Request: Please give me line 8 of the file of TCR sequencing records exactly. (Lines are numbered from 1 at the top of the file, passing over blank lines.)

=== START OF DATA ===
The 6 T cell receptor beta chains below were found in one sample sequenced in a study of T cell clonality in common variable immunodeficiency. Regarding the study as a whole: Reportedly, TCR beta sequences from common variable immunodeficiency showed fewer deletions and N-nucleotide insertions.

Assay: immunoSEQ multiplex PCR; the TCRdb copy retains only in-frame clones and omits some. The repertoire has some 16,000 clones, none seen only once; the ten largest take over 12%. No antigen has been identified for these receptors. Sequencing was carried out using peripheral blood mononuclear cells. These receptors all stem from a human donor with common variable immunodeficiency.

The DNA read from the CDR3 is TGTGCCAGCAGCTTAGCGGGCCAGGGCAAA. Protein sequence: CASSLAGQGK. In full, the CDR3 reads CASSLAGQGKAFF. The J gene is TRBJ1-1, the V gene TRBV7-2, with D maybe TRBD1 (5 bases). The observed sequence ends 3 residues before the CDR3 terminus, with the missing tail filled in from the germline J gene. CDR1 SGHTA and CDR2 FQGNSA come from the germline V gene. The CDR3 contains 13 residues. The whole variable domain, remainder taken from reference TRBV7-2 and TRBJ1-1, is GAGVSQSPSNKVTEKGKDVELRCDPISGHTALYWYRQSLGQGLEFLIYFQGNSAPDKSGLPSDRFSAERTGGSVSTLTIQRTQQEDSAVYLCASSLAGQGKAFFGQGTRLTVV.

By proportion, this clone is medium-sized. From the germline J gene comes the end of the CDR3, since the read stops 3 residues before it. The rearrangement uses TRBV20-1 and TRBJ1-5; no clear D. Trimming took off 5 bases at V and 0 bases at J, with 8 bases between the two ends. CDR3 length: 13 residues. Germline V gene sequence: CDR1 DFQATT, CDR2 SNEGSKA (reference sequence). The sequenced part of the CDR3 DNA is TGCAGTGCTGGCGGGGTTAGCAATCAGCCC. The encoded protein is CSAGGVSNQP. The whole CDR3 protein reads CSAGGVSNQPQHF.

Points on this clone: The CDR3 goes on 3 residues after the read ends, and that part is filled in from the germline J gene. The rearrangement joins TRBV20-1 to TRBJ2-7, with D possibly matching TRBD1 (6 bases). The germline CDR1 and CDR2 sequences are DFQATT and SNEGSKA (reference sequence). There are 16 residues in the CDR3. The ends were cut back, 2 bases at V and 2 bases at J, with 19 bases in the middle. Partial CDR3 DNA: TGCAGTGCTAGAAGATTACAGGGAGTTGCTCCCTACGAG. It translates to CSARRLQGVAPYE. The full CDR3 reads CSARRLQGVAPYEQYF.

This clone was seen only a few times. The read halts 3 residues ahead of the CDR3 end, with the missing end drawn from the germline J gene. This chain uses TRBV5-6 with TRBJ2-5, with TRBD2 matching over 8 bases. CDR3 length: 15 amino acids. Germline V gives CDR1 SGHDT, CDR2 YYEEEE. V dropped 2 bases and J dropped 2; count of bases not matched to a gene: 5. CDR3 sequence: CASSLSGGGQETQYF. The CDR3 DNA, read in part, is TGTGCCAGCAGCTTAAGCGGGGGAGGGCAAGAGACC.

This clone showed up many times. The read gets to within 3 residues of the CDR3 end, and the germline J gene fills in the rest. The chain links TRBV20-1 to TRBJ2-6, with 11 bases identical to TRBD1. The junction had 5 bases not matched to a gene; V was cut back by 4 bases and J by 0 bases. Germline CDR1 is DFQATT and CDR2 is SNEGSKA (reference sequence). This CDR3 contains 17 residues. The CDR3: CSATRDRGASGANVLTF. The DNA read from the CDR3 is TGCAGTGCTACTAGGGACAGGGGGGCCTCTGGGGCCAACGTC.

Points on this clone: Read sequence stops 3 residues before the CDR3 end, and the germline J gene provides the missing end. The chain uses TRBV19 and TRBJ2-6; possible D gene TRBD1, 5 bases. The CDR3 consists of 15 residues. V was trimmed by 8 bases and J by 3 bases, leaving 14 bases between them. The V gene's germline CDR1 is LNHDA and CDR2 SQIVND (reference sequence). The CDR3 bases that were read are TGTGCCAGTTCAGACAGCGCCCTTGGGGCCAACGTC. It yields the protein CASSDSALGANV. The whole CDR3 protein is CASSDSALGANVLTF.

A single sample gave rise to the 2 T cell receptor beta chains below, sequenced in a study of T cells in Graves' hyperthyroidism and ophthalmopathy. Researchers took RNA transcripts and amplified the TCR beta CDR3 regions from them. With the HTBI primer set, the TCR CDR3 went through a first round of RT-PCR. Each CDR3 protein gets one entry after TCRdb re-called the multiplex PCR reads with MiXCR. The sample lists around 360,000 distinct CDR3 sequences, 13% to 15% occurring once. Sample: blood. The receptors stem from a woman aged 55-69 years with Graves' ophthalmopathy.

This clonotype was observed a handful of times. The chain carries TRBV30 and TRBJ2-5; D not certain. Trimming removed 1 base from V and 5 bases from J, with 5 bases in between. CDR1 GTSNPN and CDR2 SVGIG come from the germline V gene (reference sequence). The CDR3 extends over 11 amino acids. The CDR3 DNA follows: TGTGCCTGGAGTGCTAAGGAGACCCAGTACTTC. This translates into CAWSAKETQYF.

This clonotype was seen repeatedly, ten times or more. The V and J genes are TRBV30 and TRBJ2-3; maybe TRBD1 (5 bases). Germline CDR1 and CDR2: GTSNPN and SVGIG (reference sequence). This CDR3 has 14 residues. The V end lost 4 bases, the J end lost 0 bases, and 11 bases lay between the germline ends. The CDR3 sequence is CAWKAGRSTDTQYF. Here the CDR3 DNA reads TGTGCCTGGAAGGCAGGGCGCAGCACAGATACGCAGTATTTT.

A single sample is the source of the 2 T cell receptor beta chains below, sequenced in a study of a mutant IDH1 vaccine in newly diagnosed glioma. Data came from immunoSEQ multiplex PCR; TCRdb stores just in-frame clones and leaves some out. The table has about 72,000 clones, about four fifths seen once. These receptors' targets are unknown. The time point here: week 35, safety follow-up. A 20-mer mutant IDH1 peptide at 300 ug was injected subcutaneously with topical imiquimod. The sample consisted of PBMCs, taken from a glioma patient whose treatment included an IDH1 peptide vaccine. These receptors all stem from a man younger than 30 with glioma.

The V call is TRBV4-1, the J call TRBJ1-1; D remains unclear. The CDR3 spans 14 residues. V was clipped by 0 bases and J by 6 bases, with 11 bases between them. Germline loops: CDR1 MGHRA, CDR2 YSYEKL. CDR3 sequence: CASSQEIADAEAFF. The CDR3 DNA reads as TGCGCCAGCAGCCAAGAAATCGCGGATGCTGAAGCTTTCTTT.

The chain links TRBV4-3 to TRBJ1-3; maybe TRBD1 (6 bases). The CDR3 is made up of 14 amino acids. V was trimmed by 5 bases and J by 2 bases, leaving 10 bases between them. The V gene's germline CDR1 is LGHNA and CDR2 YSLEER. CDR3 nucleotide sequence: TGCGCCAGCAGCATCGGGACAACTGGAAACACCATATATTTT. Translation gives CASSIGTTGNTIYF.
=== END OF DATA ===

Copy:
Points on this clone: Read sequence stops 3 residues before the CDR3 end, and the germline J gene provides the missing end. The chain uses TRBV19 and TRBJ2-6; possible D gene TRBD1, 5 bases. The CDR3 consists of 15 residues. V was trimmed by 8 bases and J by 3 bases, leaving 14 bases between them. The V gene's germline CDR1 is LNHDA and CDR2 SQIVND (reference sequence). The CDR3 bases that were read are TGTGCCAGTTCAGACAGCGCCCTTGGGGCCAACGTC. It yields the protein CASSDSALGANV. The whole CDR3 protein is CASSDSALGANVLTF.